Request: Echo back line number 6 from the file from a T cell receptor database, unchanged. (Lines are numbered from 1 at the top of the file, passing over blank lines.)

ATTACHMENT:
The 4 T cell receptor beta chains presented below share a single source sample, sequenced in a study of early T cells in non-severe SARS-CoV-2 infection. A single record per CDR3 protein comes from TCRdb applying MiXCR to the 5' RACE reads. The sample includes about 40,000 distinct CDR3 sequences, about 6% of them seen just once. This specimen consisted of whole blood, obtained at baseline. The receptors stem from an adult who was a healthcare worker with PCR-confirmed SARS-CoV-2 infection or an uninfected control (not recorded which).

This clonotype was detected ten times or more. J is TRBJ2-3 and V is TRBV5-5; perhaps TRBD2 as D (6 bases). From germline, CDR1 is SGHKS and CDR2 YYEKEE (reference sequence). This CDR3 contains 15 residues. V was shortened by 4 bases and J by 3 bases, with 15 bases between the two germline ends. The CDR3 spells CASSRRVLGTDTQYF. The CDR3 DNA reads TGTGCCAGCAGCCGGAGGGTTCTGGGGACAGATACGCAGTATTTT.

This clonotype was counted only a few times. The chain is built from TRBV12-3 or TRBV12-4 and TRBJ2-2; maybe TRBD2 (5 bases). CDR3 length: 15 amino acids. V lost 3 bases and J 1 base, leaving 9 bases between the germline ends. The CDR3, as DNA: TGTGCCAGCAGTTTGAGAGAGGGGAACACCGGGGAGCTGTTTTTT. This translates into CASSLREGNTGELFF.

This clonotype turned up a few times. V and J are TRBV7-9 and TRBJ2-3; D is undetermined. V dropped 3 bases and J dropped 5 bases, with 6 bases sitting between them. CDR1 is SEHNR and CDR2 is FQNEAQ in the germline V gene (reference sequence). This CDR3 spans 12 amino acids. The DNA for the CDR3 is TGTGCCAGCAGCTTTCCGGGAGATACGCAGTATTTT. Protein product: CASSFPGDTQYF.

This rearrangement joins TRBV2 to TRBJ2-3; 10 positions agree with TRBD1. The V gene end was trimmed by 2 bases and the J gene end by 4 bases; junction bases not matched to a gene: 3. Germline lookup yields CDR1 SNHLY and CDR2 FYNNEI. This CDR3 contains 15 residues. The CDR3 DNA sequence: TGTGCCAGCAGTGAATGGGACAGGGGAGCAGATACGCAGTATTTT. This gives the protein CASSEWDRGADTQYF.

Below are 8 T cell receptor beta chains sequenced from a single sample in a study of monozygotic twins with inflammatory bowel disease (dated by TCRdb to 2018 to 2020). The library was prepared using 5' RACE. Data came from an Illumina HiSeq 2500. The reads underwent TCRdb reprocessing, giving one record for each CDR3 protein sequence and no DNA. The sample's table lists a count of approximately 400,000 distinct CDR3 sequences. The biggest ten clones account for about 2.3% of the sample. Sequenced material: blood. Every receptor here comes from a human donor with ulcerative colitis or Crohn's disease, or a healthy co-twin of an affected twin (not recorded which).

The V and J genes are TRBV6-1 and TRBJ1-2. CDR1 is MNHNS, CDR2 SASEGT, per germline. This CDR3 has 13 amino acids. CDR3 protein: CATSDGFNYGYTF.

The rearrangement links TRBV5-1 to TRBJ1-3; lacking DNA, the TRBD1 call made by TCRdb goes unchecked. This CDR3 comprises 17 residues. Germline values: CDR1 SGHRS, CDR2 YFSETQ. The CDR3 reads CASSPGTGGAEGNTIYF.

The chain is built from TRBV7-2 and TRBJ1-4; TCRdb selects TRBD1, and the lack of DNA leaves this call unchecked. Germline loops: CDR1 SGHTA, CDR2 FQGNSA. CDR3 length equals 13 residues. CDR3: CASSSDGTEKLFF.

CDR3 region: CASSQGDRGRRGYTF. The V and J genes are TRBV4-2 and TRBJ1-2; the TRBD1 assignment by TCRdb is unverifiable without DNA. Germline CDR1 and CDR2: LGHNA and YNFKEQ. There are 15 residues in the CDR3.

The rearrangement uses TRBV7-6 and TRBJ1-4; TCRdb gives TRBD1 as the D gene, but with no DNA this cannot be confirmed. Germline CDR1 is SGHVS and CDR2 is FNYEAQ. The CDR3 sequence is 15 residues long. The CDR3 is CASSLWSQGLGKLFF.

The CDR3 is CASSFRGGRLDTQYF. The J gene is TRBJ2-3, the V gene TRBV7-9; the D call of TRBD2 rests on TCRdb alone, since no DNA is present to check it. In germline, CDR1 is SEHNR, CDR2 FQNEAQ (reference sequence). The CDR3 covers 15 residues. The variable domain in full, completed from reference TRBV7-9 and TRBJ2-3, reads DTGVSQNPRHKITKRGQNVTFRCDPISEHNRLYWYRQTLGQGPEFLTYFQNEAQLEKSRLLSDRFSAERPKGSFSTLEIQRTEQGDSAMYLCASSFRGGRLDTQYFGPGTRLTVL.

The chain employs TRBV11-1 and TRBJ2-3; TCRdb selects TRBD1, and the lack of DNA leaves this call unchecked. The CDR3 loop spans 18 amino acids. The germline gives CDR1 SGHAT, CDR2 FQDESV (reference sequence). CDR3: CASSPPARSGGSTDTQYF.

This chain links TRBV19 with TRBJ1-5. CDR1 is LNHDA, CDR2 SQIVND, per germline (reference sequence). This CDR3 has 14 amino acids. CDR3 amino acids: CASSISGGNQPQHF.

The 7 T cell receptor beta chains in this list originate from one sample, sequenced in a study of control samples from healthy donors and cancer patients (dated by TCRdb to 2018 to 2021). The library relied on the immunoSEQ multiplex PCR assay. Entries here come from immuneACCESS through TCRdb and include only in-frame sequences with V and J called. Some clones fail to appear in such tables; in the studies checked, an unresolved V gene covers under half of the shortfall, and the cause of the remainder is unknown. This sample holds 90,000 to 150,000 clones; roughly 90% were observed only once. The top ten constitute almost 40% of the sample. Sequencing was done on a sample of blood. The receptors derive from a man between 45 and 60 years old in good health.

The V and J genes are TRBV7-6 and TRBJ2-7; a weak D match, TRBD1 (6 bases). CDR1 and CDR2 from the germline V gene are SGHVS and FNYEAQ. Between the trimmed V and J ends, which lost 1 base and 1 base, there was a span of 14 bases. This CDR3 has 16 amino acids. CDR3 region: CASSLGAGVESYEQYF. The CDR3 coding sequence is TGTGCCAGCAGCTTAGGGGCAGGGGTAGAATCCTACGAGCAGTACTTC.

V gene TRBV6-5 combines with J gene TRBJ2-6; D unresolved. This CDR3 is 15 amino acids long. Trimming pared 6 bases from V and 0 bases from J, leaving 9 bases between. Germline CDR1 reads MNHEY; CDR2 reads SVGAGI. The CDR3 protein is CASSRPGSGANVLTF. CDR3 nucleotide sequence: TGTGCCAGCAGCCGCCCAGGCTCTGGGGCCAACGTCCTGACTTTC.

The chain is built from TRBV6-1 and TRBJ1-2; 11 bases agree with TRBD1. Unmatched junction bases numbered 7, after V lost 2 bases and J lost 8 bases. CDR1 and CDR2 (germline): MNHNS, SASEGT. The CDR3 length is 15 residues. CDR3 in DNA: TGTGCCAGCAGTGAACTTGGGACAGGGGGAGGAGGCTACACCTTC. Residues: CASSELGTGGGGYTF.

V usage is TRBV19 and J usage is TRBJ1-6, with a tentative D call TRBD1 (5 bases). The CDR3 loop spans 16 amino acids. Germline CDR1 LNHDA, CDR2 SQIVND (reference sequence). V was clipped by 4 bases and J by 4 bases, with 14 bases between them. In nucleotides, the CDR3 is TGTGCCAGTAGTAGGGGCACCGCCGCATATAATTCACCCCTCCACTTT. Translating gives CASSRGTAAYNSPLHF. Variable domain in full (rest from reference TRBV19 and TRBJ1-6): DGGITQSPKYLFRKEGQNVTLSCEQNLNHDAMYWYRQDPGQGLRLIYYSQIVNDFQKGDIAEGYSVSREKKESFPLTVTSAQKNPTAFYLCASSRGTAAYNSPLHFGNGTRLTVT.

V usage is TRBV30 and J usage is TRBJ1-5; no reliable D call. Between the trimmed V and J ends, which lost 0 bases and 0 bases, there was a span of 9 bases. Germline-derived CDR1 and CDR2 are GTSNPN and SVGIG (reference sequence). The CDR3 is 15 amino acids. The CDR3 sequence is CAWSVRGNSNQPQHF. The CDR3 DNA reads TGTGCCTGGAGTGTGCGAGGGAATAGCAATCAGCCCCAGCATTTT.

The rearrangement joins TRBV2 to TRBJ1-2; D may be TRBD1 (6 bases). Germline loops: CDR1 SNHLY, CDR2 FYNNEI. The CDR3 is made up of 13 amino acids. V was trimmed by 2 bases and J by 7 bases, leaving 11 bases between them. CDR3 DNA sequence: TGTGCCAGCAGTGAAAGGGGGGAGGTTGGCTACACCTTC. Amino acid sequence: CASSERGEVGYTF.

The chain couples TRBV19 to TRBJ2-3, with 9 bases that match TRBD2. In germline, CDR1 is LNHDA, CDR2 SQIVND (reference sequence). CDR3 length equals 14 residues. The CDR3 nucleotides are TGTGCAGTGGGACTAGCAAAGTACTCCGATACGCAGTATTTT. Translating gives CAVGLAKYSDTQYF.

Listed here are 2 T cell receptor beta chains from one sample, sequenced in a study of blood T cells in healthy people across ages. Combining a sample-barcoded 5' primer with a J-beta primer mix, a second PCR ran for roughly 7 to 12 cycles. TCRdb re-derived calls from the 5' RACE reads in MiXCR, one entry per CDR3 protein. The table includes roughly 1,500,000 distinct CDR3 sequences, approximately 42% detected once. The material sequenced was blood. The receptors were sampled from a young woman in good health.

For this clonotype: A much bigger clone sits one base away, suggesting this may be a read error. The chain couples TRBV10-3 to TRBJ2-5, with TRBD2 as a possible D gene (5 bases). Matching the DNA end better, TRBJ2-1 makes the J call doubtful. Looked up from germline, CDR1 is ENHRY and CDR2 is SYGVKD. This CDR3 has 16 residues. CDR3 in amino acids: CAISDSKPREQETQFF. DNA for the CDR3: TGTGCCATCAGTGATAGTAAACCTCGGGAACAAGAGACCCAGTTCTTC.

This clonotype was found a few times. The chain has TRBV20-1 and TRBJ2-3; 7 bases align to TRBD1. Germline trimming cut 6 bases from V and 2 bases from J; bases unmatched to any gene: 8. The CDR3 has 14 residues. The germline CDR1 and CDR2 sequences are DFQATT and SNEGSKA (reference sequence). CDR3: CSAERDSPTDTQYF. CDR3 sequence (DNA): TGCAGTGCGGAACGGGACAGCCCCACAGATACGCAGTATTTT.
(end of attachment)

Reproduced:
Below are 8 T cell receptor beta chains sequenced from a single sample in a study of monozygotic twins with inflammatory bowel disease (dated by TCRdb to 2018 to 2020). The library was prepared using 5' RACE. Data came from an Illumina HiSeq 2500. The reads underwent TCRdb reprocessing, giving one record for each CDR3 protein sequence and no DNA. The sample's table lists a count of approximately 400,000 distinct CDR3 sequences. The biggest ten clones account for about 2.3% of the sample. Sequenced material: blood. Every receptor here comes from a human donor with ulcerative colitis or Crohn's disease, or a healthy co-twin of an affected twin (not recorded which).